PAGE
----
Secrets can have many layers. At the top, you have your fairly innocuous secrets…what you bought your mother for Christmas, the surprise birthday party you’re throwing for your husband, the tiny ankle tattoo you hide from your boss and grandmother. Another layer down, and shades of gray start to appear. Maybe this layer is reserved for instances when a friend is backstabbing another friend, tacking on a tacky, “But don’t tell her I told you that!” at the end of the rant. These secrets really stink, especially if they’re unsolicited. Who wants to carry around that kind of garbage in their head?
They get a bit more dense and sour the further down you travel. Here is one of the biggest secrets I’ve ever known, straight from the bottom of the pile, involving a college friend of mine. Home on spring break our sophomore year, she answered the telephone to discover a secret that turned her world inside out.
“J____?” an unfamiliar woman asked. “What’s going on over there?”
My friend paused, as anyone would do upon being asked such a question by a stranger. Was it a prank call? A clever intro to a telemarketing pitch? She decided to just ask the obvious question. “Who is this?”
“The mother of your sisters.”
And those five words changed everything. My friend’s father was living the kind of life we’d only seen on bad television. The kind of life Anita Shreve captured so eloquently in The Pilot’s Wife. See, my good friend’s father had one family…the one she grew up with. With just one brother, one father, one mother, and one daughter. The only family she thought existed. (And who wouldn’t make such an assumption?)
He also had a second family, with children, in another house not even that far from J__ and her mother and brother. And with that one telephone call, my friend tumbled straight to the bottom of the secret stack to discover one of the worst kinds of secrets you could imagine. It’s the kind of secret that inspires gossip ending with, “But don’t tell her I told you that!”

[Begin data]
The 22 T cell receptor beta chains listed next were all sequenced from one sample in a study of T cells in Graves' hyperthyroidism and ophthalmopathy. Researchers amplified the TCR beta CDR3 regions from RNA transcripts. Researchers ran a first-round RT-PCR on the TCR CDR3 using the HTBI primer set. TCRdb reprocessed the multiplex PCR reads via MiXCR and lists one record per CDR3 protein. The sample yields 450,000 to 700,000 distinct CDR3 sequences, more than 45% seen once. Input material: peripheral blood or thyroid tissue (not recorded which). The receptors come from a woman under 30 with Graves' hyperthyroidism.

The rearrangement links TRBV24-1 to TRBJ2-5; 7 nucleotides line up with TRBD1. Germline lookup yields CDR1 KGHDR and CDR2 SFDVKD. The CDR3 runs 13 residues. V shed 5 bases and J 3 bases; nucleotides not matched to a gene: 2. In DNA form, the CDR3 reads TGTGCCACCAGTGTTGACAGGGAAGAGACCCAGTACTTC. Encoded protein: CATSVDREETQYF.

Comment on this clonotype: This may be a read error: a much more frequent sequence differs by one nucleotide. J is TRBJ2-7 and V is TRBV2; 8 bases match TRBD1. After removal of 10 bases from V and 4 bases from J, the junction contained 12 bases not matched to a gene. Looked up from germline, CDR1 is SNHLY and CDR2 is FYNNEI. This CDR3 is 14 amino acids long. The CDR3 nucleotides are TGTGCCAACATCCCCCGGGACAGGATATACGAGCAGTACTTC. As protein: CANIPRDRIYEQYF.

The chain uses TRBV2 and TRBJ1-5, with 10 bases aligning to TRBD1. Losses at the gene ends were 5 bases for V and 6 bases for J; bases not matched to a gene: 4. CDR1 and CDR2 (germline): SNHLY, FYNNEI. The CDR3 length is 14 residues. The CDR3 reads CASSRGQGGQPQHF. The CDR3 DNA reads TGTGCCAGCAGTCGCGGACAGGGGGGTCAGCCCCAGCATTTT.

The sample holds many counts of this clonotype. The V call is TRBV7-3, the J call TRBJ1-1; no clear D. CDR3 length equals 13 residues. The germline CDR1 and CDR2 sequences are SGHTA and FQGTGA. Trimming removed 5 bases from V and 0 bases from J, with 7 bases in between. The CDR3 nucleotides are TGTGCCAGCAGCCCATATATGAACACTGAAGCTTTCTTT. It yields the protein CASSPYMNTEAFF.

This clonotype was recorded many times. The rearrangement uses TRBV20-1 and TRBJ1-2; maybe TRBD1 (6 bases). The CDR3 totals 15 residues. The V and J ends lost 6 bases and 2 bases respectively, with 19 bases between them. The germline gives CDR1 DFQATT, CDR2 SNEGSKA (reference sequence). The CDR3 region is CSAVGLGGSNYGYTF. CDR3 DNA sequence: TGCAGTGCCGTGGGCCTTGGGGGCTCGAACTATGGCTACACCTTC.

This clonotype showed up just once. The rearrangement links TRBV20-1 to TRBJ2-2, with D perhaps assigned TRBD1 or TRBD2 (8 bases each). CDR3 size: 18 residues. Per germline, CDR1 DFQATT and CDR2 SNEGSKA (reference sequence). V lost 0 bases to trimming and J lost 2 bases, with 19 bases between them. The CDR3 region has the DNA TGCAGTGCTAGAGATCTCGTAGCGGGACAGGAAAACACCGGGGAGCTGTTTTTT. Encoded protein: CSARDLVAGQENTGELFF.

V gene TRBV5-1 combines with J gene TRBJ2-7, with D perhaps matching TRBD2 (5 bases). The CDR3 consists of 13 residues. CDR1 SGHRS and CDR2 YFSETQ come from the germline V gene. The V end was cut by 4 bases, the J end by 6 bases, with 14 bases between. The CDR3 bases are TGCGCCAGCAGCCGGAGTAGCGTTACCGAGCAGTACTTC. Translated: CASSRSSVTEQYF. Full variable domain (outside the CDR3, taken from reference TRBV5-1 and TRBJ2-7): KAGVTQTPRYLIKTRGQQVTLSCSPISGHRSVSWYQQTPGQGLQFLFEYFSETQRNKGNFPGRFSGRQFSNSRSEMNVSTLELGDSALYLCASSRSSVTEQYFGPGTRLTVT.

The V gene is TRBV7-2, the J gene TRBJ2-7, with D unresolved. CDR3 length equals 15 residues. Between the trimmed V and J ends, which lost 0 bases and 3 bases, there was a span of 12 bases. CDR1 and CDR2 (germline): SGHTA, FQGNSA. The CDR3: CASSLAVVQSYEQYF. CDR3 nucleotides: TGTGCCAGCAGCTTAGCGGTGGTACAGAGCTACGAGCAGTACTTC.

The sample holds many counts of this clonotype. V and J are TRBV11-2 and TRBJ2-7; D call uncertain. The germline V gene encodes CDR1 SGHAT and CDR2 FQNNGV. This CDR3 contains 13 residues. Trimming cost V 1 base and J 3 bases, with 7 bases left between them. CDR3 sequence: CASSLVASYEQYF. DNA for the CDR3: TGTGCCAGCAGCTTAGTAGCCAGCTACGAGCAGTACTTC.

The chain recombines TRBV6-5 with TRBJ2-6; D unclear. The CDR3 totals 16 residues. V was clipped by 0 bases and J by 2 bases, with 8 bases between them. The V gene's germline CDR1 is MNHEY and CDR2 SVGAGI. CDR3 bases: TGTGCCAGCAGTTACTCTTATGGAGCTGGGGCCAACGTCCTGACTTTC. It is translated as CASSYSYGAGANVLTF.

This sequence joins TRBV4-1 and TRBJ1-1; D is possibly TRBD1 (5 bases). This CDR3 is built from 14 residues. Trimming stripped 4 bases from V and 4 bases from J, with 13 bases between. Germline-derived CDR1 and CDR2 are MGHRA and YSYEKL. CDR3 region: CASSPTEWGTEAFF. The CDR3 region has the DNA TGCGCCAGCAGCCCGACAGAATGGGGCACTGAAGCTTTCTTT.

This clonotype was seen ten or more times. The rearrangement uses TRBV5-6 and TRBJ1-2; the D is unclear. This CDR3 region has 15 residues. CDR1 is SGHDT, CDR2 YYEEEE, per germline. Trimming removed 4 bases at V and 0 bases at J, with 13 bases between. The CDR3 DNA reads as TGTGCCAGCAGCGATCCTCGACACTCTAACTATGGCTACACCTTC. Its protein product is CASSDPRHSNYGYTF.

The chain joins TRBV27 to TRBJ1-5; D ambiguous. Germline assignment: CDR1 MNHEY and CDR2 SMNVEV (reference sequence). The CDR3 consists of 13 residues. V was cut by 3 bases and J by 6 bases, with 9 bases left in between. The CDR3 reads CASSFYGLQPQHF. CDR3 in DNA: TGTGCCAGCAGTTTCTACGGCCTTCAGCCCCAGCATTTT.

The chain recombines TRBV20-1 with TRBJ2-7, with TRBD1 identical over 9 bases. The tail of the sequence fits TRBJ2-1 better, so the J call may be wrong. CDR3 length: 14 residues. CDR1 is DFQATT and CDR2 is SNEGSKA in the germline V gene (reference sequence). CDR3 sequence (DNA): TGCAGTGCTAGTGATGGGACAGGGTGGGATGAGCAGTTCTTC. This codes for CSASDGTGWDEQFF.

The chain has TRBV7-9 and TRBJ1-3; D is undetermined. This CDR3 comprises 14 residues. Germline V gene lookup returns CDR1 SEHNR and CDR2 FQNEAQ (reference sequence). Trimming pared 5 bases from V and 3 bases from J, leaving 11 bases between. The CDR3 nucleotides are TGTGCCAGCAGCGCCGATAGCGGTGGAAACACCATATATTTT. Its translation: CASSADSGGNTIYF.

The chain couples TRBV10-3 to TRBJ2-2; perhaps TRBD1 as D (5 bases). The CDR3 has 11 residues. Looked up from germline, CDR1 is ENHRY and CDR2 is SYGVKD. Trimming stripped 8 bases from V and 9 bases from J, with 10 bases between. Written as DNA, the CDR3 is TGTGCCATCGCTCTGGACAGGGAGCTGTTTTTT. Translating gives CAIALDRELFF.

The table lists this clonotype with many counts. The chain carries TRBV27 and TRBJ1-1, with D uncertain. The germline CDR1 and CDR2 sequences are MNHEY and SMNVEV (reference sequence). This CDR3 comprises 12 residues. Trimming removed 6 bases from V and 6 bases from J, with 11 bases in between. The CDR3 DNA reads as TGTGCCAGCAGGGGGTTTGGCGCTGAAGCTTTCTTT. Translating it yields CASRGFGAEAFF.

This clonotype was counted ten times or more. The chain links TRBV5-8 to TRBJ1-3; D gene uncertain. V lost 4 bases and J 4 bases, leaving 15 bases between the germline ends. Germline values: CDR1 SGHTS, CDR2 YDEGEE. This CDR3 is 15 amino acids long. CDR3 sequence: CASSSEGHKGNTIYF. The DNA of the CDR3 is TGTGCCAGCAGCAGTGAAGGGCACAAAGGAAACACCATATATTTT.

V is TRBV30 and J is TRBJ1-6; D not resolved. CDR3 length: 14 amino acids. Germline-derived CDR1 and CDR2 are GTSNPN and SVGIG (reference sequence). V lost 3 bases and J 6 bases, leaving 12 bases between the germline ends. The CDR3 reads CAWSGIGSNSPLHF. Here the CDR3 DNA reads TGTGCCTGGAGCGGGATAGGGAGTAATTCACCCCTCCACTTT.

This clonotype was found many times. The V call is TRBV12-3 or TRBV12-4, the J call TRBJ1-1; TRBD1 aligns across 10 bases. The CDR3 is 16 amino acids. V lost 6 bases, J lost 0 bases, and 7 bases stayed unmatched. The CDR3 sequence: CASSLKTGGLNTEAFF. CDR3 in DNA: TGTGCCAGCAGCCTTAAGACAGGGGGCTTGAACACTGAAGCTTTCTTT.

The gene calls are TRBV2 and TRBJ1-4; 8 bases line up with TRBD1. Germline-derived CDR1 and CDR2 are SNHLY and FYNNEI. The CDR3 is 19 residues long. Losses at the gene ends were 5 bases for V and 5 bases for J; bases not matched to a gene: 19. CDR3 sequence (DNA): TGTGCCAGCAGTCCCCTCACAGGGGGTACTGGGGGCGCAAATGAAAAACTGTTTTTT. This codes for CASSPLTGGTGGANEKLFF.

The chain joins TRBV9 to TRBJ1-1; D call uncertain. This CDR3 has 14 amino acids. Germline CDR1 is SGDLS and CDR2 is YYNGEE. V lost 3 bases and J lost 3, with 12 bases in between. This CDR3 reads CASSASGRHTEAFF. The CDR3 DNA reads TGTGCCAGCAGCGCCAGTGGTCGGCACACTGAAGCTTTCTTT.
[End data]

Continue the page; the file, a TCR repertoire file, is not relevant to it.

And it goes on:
J and I have lost touch over the years, but I still think of her now and then and hope she’s doing well.
So secrets can be innocent, but far too often they’re ugly. Thing is, writing fiction calls for keeping the worst kinds of secrets for your characters, revealing bits and pieces along the way. I’ve never been very good at keeping secrets (depending), but I had to learn or I could never tell a decent story. Because you can’t give away the twist in the opening chapter. You have to learn just how many clues to drop, how many red herrings to leave in your wake, and you have to pace their reveal.
Secrets usually have a way of wriggling their way out of the pile, no matter their layer of origin. And in fiction, that’s essential.
7 Replies to “Secret Layers by Deb Jess”
Wow–how agonizing for your friend. Right from the pages of a novel….And sometimes those secrets from real life are far more incredible than anything you could put in a novel–like “nobody would believe this!”
I can’t imagine what that would have been like for your friend, but I also have to wonder what it would be like for the father- trying to keep the situation from crashing.
Telling the story too early is a big problem of mine when writing- once I know how it ends- I want to get there in a hurry.
Jen: it’s funny, because I did put something in DRIVING SIDEWAYS that actually happened in real life, and my editor asked me to remove it because it seemed just too far-fetched! 🙂 And yes, the experience was agonizing for her. It took her years to come to terms with it, and I still don’t know if she really and truly has.
Eileen: no kidding about keeping such a secret! I was amazed to hear things went as long as they did without reaching the boiling point. And like you, I also find it difficult to pace myself when I write.
Great story, Jess. Thanks for sharing it!
Doesn’t this tale make you wonder IF ignorance is bliss?
Amazing story, Jess. Thanks for sharing.
Comments are closed.